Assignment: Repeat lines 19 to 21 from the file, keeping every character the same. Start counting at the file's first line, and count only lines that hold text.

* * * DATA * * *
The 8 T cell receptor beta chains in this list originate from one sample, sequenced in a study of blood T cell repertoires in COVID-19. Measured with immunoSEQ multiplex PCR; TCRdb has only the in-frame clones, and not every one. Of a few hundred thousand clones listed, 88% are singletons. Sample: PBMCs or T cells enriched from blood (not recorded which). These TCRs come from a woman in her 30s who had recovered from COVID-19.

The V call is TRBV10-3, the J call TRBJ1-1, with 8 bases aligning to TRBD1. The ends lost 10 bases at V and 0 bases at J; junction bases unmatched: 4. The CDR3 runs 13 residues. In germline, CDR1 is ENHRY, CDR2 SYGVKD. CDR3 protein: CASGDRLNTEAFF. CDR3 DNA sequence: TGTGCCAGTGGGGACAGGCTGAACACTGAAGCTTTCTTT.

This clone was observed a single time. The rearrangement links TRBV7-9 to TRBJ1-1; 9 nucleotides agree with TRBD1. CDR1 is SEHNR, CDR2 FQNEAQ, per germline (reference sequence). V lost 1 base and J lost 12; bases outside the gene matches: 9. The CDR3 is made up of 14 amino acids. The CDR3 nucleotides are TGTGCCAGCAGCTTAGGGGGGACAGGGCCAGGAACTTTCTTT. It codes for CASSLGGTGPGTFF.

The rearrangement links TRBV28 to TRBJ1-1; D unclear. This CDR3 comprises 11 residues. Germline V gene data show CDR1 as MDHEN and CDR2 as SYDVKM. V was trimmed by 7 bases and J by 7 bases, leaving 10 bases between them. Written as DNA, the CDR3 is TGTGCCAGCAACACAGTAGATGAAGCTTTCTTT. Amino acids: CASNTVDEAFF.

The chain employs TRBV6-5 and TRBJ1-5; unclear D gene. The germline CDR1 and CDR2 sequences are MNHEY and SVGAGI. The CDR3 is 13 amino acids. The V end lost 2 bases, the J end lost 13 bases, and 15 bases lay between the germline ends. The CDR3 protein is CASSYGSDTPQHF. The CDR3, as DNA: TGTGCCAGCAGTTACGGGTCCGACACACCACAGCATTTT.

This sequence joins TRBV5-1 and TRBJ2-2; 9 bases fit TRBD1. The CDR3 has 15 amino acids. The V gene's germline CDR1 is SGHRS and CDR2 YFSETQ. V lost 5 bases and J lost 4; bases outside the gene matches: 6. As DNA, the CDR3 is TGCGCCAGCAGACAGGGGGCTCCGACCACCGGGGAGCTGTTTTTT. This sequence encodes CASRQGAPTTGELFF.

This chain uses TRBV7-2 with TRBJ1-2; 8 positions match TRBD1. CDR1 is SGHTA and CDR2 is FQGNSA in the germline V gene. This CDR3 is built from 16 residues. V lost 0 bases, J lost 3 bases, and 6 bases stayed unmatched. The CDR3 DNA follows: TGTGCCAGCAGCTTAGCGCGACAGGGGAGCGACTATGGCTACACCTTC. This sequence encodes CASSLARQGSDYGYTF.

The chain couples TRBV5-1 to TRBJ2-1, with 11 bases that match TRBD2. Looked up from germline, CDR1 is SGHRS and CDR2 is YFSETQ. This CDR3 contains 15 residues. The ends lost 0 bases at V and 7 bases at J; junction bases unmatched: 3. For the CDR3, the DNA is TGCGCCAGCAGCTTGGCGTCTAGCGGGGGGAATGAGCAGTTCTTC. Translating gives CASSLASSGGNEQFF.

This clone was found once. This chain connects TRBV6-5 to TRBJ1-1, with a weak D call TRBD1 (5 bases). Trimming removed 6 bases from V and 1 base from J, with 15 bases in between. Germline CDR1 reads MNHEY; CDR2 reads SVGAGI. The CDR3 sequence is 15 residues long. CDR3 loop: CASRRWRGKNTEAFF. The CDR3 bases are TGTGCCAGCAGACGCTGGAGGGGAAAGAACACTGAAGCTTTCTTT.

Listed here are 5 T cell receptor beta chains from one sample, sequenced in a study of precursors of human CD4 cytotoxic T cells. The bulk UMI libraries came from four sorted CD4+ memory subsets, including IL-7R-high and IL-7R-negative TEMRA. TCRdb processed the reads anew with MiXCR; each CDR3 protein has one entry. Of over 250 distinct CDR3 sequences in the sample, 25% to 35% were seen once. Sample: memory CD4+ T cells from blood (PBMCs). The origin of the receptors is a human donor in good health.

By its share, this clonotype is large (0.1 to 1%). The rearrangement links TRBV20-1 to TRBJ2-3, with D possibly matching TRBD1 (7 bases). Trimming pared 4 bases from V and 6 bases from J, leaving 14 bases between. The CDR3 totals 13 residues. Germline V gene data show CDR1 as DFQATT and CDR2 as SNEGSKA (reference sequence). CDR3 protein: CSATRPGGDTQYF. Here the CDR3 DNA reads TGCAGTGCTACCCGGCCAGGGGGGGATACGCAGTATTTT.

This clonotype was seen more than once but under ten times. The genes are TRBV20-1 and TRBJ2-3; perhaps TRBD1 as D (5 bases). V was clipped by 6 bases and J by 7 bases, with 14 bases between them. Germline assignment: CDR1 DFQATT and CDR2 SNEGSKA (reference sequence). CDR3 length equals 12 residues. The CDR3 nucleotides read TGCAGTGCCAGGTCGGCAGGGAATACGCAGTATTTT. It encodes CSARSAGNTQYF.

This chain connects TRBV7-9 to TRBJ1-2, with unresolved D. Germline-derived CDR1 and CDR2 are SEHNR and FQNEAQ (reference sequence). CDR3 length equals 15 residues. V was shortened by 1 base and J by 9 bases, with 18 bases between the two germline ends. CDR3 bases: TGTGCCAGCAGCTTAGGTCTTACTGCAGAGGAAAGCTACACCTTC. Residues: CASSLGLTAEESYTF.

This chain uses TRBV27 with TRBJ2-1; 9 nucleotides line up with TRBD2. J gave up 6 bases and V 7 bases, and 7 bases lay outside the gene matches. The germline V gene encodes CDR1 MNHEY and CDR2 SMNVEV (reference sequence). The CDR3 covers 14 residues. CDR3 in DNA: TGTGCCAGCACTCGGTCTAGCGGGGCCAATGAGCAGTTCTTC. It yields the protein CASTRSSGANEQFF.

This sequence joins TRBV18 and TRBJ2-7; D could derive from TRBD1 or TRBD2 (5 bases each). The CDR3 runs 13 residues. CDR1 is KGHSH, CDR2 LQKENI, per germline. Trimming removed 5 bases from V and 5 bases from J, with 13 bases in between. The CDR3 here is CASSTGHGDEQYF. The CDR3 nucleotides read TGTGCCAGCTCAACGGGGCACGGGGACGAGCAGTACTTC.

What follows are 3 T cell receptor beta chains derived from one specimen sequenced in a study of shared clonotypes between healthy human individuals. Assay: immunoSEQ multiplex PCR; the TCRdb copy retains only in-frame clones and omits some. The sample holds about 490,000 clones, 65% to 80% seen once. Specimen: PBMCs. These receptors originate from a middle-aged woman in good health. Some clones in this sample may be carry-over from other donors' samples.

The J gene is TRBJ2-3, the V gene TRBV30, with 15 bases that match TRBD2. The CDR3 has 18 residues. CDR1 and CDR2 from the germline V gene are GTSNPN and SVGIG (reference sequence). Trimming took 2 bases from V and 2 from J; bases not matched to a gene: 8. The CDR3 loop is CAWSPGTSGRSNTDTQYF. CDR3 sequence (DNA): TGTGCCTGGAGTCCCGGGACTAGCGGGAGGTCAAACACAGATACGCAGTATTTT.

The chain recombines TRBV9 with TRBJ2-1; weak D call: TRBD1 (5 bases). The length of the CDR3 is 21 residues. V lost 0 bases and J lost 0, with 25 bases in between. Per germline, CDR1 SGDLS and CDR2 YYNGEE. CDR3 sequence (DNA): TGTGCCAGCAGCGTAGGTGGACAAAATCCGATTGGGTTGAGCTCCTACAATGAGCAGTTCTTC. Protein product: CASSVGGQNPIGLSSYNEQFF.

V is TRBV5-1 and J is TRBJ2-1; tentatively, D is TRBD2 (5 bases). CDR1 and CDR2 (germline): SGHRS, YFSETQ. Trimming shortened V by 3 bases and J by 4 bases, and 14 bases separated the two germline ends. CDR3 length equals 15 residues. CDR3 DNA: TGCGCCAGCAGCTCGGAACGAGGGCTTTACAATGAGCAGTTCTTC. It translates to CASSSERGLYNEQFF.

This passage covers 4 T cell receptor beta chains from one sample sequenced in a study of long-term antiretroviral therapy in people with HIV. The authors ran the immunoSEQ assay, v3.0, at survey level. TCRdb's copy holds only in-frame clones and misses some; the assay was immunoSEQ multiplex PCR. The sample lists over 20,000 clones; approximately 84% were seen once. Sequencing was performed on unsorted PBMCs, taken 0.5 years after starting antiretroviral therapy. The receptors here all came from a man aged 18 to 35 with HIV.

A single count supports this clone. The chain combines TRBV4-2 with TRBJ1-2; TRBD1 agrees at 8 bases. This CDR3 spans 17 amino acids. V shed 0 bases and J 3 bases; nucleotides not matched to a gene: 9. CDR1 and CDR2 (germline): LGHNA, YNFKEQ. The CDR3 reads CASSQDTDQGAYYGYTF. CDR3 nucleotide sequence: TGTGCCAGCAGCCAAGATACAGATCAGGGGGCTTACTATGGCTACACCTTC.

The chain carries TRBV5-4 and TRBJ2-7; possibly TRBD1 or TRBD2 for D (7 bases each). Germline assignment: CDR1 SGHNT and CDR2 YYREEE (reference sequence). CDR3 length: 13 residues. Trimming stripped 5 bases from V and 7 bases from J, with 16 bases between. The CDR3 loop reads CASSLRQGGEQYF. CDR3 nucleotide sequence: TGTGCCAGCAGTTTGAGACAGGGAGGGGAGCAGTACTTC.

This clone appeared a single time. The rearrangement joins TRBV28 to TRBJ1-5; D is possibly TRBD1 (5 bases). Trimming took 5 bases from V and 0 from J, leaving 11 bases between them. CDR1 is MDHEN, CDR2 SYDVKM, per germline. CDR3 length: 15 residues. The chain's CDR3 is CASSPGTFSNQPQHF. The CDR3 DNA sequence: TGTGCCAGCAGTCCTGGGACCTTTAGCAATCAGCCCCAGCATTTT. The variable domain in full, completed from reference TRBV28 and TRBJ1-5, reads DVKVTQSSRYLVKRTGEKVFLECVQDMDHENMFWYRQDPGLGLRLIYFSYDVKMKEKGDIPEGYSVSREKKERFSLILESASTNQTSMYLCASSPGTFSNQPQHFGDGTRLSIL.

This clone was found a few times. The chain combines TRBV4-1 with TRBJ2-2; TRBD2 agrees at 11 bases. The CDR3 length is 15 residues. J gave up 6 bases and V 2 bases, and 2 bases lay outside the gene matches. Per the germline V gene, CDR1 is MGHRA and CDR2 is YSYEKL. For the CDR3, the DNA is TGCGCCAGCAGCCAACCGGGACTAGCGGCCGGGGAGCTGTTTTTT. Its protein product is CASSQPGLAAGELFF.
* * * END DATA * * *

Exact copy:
V is TRBV5-1 and J is TRBJ2-1; tentatively, D is TRBD2 (5 bases). CDR1 and CDR2 (germline): SGHRS, YFSETQ. Trimming shortened V by 3 bases and J by 4 bases, and 14 bases separated the two germline ends. CDR3 length equals 15 residues. CDR3 DNA: TGCGCCAGCAGCTCGGAACGAGGGCTTTACAATGAGCAGTTCTTC. It translates to CASSSERGLYNEQFF.

This passage covers 4 T cell receptor beta chains from one sample sequenced in a study of long-term antiretroviral therapy in people with HIV. The authors ran the immunoSEQ assay, v3.0, at survey level. TCRdb's copy holds only in-frame clones and misses some; the assay was immunoSEQ multiplex PCR. The sample lists over 20,000 clones; approximately 84% were seen once. Sequencing was performed on unsorted PBMCs, taken 0.5 years after starting antiretroviral therapy. The receptors here all came from a man aged 18 to 35 with HIV.

A single count supports this clone. The chain combines TRBV4-2 with TRBJ1-2; TRBD1 agrees at 8 bases. This CDR3 spans 17 amino acids. V shed 0 bases and J 3 bases; nucleotides not matched to a gene: 9. CDR1 and CDR2 (germline): LGHNA, YNFKEQ. The CDR3 reads CASSQDTDQGAYYGYTF. CDR3 nucleotide sequence: TGTGCCAGCAGCCAAGATACAGATCAGGGGGCTTACTATGGCTACACCTTC.